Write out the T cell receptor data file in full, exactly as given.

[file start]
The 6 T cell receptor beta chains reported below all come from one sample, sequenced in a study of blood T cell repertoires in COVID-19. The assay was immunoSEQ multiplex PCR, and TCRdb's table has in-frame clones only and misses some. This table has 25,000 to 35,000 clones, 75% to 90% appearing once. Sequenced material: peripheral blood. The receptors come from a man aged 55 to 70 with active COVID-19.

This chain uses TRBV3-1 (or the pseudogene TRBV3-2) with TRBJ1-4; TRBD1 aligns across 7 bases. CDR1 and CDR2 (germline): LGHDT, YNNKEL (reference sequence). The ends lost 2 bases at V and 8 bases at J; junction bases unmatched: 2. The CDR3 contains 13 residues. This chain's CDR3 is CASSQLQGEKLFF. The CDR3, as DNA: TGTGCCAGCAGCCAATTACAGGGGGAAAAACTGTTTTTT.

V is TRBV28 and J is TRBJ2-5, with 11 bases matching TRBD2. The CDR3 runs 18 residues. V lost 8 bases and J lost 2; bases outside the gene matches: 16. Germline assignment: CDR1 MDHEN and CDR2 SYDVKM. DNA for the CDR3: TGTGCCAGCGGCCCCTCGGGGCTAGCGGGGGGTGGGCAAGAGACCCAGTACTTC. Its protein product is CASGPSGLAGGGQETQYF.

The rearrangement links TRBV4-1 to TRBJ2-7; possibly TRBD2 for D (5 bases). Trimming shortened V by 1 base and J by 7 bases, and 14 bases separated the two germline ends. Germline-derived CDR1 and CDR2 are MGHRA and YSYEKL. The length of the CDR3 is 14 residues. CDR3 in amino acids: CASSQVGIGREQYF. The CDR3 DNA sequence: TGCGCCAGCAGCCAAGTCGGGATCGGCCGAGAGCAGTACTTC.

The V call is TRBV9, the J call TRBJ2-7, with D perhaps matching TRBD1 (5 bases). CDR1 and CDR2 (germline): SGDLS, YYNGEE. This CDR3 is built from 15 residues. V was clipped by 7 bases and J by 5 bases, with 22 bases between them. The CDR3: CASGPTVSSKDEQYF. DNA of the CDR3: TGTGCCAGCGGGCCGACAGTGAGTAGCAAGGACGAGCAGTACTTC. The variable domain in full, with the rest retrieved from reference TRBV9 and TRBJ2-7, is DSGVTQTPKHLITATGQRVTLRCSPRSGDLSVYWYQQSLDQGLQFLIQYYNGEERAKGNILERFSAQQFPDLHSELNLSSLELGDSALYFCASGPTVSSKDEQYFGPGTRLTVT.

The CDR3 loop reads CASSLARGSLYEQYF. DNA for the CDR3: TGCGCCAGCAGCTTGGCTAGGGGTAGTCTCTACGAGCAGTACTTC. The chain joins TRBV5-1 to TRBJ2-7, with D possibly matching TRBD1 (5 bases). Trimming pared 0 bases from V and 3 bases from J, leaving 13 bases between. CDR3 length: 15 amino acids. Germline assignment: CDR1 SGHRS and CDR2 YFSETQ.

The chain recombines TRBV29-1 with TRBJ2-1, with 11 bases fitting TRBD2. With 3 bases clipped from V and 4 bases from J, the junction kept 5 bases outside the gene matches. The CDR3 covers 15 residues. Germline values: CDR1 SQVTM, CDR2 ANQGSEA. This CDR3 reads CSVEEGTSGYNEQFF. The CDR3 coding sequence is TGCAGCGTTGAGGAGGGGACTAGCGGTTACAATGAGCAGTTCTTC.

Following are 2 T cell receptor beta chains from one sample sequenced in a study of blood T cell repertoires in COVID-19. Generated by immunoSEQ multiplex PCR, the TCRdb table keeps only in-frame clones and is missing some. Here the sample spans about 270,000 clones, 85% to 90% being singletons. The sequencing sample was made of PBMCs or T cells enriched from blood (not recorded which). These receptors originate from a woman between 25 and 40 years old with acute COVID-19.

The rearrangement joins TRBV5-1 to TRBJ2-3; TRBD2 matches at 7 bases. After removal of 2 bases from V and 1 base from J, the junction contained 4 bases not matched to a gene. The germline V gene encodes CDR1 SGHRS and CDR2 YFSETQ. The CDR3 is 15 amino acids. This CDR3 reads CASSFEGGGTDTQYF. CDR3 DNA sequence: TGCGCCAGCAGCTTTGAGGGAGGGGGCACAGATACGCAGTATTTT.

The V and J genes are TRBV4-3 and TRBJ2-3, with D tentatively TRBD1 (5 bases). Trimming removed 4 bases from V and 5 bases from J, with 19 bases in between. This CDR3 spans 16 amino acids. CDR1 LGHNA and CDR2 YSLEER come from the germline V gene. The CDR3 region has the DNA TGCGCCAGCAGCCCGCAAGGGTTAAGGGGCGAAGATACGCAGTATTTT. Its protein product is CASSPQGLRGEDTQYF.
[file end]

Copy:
The 6 T cell receptor beta chains reported below all come from one sample, sequenced in a study of blood T cell repertoires in COVID-19. The assay was immunoSEQ multiplex PCR, and TCRdb's table has in-frame clones only and misses some. This table has 25,000 to 35,000 clones, 75% to 90% appearing once. Sequenced material: peripheral blood. The receptors come from a man aged 55 to 70 with active COVID-19.

This chain uses TRBV3-1 (or the pseudogene TRBV3-2) with TRBJ1-4; TRBD1 aligns across 7 bases. CDR1 and CDR2 (germline): LGHDT, YNNKEL (reference sequence). The ends lost 2 bases at V and 8 bases at J; junction bases unmatched: 2. The CDR3 contains 13 residues. This chain's CDR3 is CASSQLQGEKLFF. The CDR3, as DNA: TGTGCCAGCAGCCAATTACAGGGGGAAAAACTGTTTTTT.

V is TRBV28 and J is TRBJ2-5, with 11 bases matching TRBD2. The CDR3 runs 18 residues. V lost 8 bases and J lost 2; bases outside the gene matches: 16. Germline assignment: CDR1 MDHEN and CDR2 SYDVKM. DNA for the CDR3: TGTGCCAGCGGCCCCTCGGGGCTAGCGGGGGGTGGGCAAGAGACCCAGTACTTC. Its protein product is CASGPSGLAGGGQETQYF.

The rearrangement links TRBV4-1 to TRBJ2-7; possibly TRBD2 for D (5 bases). Trimming shortened V by 1 base and J by 7 bases, and 14 bases separated the two germline ends. Germline-derived CDR1 and CDR2 are MGHRA and YSYEKL. The length of the CDR3 is 14 residues. CDR3 in amino acids: CASSQVGIGREQYF. The CDR3 DNA sequence: TGCGCCAGCAGCCAAGTCGGGATCGGCCGAGAGCAGTACTTC.

The V call is TRBV9, the J call TRBJ2-7, with D perhaps matching TRBD1 (5 bases). CDR1 and CDR2 (germline): SGDLS, YYNGEE. This CDR3 is built from 15 residues. V was clipped by 7 bases and J by 5 bases, with 22 bases between them. The CDR3: CASGPTVSSKDEQYF. DNA of the CDR3: TGTGCCAGCGGGCCGACAGTGAGTAGCAAGGACGAGCAGTACTTC. The variable domain in full, with the rest retrieved from reference TRBV9 and TRBJ2-7, is DSGVTQTPKHLITATGQRVTLRCSPRSGDLSVYWYQQSLDQGLQFLIQYYNGEERAKGNILERFSAQQFPDLHSELNLSSLELGDSALYFCASGPTVSSKDEQYFGPGTRLTVT.

The CDR3 loop reads CASSLARGSLYEQYF. DNA for the CDR3: TGCGCCAGCAGCTTGGCTAGGGGTAGTCTCTACGAGCAGTACTTC. The chain joins TRBV5-1 to TRBJ2-7, with D possibly matching TRBD1 (5 bases). Trimming pared 0 bases from V and 3 bases from J, leaving 13 bases between. CDR3 length: 15 amino acids. Germline assignment: CDR1 SGHRS and CDR2 YFSETQ.

The chain recombines TRBV29-1 with TRBJ2-1, with 11 bases fitting TRBD2. With 3 bases clipped from V and 4 bases from J, the junction kept 5 bases outside the gene matches. The CDR3 covers 15 residues. Germline values: CDR1 SQVTM, CDR2 ANQGSEA. This CDR3 reads CSVEEGTSGYNEQFF. The CDR3 coding sequence is TGCAGCGTTGAGGAGGGGACTAGCGGTTACAATGAGCAGTTCTTC.

Following are 2 T cell receptor beta chains from one sample sequenced in a study of blood T cell repertoires in COVID-19. Generated by immunoSEQ multiplex PCR, the TCRdb table keeps only in-frame clones and is missing some. Here the sample spans about 270,000 clones, 85% to 90% being singletons. The sequencing sample was made of PBMCs or T cells enriched from blood (not recorded which). These receptors originate from a woman between 25 and 40 years old with acute COVID-19.

The rearrangement joins TRBV5-1 to TRBJ2-3; TRBD2 matches at 7 bases. After removal of 2 bases from V and 1 base from J, the junction contained 4 bases not matched to a gene. The germline V gene encodes CDR1 SGHRS and CDR2 YFSETQ. The CDR3 is 15 amino acids. This CDR3 reads CASSFEGGGTDTQYF. CDR3 DNA sequence: TGCGCCAGCAGCTTTGAGGGAGGGGGCACAGATACGCAGTATTTT.

The V and J genes are TRBV4-3 and TRBJ2-3, with D tentatively TRBD1 (5 bases). Trimming removed 4 bases from V and 5 bases from J, with 19 bases in between. This CDR3 spans 16 amino acids. CDR1 LGHNA and CDR2 YSLEER come from the germline V gene. The CDR3 region has the DNA TGCGCCAGCAGCCCGCAAGGGTTAAGGGGCGAAGATACGCAGTATTTT. Its protein product is CASSPQGLRGEDTQYF.